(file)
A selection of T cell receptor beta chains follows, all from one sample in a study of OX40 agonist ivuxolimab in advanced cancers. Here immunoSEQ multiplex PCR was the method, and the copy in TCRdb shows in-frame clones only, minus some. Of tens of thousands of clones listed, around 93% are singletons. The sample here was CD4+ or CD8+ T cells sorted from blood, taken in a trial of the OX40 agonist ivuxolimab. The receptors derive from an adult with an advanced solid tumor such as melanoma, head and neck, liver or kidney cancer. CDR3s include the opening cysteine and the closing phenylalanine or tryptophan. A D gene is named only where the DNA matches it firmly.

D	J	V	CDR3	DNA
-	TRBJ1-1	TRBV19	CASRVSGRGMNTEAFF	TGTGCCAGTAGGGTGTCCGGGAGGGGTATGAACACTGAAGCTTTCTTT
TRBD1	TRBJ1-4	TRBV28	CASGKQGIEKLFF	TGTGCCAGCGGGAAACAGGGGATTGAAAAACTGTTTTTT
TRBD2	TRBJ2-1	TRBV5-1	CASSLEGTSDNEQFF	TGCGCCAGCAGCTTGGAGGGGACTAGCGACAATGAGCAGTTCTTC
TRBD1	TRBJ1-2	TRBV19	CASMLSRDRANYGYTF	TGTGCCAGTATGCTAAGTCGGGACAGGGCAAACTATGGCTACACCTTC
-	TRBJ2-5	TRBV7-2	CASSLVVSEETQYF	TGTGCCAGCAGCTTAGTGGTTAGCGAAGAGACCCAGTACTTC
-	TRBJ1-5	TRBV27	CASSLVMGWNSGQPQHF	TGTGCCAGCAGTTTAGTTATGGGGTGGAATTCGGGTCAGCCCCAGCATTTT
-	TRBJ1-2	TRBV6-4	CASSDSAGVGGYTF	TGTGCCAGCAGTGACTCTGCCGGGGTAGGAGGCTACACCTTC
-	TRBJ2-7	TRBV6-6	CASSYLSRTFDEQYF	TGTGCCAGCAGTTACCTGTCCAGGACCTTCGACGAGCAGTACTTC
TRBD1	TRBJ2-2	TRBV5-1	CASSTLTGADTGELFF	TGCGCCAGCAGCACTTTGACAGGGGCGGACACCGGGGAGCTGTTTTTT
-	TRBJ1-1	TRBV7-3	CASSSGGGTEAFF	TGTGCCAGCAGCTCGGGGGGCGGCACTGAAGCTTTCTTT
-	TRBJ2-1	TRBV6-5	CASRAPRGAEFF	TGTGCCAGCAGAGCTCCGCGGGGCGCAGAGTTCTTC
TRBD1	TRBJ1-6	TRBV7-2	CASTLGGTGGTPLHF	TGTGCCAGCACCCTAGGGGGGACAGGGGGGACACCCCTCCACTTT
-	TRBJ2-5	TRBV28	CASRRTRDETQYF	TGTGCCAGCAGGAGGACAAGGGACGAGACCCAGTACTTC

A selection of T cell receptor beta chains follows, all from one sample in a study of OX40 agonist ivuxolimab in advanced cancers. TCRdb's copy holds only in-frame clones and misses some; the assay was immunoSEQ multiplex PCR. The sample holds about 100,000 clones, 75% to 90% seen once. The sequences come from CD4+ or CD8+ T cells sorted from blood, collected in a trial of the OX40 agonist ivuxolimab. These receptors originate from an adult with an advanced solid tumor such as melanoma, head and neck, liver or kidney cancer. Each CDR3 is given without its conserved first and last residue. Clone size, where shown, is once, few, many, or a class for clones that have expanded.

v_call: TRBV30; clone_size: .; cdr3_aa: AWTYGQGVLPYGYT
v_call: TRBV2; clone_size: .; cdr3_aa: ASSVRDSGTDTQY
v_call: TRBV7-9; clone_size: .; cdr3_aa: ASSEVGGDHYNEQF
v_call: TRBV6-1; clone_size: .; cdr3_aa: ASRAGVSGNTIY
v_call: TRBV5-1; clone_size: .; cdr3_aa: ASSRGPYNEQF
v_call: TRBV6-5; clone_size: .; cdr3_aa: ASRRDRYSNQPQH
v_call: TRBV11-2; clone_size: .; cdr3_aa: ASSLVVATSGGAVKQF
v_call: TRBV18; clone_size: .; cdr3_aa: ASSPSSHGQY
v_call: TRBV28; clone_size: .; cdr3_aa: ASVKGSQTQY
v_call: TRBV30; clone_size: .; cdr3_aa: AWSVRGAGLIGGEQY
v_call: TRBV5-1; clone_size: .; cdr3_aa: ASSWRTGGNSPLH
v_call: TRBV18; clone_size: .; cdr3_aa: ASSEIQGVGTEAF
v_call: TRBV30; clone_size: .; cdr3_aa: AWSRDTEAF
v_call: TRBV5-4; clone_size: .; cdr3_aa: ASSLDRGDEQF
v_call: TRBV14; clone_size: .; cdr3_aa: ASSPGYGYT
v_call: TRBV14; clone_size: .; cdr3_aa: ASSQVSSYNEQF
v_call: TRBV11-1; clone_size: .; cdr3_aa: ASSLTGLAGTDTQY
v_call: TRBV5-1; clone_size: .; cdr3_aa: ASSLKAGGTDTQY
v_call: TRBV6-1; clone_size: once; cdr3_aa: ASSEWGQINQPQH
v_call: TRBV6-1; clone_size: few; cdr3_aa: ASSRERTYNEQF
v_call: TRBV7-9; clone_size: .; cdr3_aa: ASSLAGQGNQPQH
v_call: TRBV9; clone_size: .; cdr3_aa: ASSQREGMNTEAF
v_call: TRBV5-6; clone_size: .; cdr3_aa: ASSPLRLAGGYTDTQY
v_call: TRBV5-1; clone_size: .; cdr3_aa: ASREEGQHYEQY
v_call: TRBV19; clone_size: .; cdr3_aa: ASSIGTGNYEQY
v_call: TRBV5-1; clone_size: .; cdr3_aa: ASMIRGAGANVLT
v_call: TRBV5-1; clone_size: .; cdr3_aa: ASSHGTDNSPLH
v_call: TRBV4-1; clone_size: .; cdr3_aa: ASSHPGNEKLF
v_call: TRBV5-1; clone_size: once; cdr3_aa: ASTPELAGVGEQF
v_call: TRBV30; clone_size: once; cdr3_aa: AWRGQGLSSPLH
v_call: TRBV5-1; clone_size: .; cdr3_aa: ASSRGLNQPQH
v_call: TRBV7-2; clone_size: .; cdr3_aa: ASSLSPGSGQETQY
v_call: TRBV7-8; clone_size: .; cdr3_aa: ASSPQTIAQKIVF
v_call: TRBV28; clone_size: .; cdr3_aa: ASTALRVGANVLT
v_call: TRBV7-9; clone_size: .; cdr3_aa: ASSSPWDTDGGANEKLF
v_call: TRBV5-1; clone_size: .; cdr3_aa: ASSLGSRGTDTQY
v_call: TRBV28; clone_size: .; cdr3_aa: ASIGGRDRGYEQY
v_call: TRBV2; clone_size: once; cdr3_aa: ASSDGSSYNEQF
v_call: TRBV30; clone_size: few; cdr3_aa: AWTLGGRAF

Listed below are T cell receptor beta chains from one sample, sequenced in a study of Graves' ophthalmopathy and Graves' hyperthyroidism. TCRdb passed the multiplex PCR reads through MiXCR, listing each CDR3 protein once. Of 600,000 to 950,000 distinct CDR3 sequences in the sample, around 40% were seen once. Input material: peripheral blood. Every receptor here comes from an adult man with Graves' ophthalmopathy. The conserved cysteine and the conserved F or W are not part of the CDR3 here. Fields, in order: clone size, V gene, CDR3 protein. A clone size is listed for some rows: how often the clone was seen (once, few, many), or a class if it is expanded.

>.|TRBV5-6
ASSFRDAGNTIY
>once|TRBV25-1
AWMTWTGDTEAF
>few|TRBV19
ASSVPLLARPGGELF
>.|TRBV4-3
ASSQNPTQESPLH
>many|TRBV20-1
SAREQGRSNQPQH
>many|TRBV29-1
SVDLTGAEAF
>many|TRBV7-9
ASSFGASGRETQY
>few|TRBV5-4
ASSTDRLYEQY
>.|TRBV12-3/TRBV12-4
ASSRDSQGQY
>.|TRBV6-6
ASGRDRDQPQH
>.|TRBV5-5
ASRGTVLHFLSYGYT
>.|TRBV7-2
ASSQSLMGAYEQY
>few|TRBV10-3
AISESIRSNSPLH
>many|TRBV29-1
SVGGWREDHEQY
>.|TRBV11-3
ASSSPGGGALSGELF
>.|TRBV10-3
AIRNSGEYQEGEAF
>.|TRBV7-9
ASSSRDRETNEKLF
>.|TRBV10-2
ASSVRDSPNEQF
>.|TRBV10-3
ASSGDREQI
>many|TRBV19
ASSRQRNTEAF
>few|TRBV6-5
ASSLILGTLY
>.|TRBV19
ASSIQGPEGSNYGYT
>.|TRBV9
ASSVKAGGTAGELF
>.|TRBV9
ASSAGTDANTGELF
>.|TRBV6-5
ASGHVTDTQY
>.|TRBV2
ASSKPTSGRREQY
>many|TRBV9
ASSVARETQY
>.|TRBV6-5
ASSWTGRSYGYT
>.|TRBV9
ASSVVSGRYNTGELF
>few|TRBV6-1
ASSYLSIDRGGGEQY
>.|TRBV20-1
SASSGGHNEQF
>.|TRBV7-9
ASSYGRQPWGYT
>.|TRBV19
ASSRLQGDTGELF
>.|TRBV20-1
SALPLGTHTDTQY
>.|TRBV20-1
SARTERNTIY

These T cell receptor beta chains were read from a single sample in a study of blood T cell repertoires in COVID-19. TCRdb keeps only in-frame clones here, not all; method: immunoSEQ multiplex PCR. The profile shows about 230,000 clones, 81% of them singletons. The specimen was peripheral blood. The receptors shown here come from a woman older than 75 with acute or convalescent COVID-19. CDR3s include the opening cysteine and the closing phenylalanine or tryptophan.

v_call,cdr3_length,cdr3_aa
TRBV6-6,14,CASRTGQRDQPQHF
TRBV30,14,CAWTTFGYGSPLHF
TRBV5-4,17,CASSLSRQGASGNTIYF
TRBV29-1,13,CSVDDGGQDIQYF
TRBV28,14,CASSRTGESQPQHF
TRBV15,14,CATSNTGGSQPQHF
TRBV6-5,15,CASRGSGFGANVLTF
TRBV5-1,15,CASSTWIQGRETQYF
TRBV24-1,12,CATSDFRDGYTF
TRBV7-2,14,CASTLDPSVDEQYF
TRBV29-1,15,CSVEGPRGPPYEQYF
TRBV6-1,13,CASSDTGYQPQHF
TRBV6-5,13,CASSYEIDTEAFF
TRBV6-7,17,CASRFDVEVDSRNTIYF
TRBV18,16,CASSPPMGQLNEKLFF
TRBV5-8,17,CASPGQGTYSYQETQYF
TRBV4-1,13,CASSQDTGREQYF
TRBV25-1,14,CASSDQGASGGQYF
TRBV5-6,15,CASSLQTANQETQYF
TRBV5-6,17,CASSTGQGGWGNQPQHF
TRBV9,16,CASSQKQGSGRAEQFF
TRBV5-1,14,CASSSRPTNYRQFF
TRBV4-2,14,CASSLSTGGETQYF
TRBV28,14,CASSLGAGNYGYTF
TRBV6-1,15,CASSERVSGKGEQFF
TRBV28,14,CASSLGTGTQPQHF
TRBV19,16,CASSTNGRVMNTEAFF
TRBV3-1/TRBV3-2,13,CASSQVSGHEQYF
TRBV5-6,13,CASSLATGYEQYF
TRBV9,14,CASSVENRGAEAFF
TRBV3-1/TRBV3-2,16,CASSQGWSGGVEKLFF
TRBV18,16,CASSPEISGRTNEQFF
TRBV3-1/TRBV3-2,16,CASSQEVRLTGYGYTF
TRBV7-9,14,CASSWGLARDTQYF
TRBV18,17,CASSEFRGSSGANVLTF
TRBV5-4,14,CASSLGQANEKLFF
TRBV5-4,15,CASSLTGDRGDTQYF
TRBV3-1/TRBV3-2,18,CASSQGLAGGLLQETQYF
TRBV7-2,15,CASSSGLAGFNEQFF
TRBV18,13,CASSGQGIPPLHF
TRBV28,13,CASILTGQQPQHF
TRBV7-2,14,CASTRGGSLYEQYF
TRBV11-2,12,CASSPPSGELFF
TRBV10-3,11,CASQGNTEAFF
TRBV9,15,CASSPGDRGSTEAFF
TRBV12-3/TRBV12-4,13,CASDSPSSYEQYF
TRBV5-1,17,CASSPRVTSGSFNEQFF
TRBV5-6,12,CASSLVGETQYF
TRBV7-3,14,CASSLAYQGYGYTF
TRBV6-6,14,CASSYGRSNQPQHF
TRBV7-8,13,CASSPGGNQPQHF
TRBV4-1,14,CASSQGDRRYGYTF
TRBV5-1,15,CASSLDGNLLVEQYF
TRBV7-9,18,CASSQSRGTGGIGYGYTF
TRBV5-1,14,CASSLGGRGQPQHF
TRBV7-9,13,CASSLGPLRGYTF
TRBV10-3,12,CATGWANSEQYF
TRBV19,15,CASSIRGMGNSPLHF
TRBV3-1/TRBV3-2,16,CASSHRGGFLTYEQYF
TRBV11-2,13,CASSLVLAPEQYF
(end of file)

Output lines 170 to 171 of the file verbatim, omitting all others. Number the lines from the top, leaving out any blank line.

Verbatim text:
TRBV7-2,14,CASTRGGSLYEQYF
TRBV11-2,12,CASSPPSGELFF